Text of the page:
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A few more ??'s before I start another addiction..


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I've taken some recipies and plugged them into the calculaters to get an idea of how they work, and on the soapcalc one, it lists things like hardnes, cleansing..ect. Can someone give me an idea of what these numbers are telling me or direct me to a place that does? For instance, the hardness of some of the recipies I've plugged into it gives a range here 23-48. What is this telling me about the soap I'm making.

I'm off to Wal-Mart to get a stick blender and would like to know what I can use for a mold that holds about 2 pounds of soap. Any suggestions?? What dimensions am I looking for?

Also.. I have read that I can use my pots I use for cooking.. don't need to get a special set. Just making sure that is true.

Thanks for all your help.. :cheesy2:

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Use drawer organizers for molds, Kmart carries the martha stewart line, we dont have Kmart in canada so i used a rubbermaid one and it worked well. I use my cooking pots for soapmaking all the time, they are the cleanest pots in the house.

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For molds or anything that the lye or raw soap will touch, make sure it is stainless steel if it is a metal. If it is not stainless steel, do not use it. Aluminum reacts with the lye. This includes metal spoons, stainless steel or nothing.

So if your pots are NOT stainless steel, they you do need different ones.

Mold, could be shoe box, disposable (and new) cat litter box, anything plastic, wood drawer (lined) from an old dresser or sewing table. I'm sure you could find over 20 molds in your house that you could use for soap.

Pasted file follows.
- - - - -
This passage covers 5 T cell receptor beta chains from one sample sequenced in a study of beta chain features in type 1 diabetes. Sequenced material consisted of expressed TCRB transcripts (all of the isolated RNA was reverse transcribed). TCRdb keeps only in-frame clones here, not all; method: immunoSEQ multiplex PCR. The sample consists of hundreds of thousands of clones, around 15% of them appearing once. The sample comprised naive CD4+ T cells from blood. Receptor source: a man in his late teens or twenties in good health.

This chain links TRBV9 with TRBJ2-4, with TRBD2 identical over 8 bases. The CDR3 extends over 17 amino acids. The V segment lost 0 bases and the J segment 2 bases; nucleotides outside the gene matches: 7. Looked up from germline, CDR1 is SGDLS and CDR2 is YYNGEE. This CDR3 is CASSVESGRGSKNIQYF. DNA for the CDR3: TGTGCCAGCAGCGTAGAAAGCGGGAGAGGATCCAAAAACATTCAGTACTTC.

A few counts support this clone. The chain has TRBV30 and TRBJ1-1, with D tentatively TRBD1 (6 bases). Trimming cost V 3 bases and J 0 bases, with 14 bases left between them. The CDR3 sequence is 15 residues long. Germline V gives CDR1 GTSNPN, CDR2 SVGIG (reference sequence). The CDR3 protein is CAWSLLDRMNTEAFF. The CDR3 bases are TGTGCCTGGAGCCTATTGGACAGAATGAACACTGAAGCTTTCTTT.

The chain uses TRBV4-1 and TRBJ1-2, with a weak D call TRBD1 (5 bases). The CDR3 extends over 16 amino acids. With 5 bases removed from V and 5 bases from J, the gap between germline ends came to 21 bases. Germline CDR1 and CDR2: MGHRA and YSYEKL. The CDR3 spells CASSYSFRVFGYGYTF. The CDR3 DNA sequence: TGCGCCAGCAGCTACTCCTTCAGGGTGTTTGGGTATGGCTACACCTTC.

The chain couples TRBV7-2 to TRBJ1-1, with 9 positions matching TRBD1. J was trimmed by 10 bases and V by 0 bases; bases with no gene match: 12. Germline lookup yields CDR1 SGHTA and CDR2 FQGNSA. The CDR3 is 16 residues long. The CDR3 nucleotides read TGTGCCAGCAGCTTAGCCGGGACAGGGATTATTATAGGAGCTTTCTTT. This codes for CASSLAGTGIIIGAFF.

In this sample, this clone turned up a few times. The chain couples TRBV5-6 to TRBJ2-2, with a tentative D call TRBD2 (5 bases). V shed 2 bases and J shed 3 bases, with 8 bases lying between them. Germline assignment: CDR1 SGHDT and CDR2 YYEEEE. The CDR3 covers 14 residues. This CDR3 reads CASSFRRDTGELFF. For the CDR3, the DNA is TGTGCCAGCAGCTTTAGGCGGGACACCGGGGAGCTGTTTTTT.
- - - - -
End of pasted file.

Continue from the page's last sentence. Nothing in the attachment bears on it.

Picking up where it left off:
I do not know for sure which soap calculator you are talking about. If it's the one I am thinking about, the higher the hardness number goes, the harder your finished bar of soap will be.

If you give me more information I might be able to answer that question, perhaps someone else might come along sooner though.

I always suggest for new CP/HP soapmakers to go to www.millersoap.com and study her pages. She has a ton of info that is very useful to new soapers, before, during and after we are learning the craft.

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To get around the stainless steel pots (which can be very expensive) you can also use a stock pot. It has ceramic baked on it and will not react with the lye. I have used mine for years and have no problems.

Also, do not use anything that is wood. Purchase plastic spoons. The lye will eat the wood and you can get wood slivers in your soap.

I would suggest that you start simple. My first recipes were Crisco, olive oil, and coconut oil. Remember that all of those exotic butters and oils are costly and you may have a couple of failed batches while you get the hang of it.

Don't forget your safety gear!!!! The most important supplies that you purchase.

Have fun. :smiley2:

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I bought a cheap 1/2 gallon pitcher from the dollar store for mixing the lye in, and have a large pyrex measuring cup for melting the butters in and use a gallon ice cream bucket for final mixing of the oils and lye/water. You can squeeze it a bit too for a spout while pouring in the mold. I've only made batches up to 3 lbs so far though.

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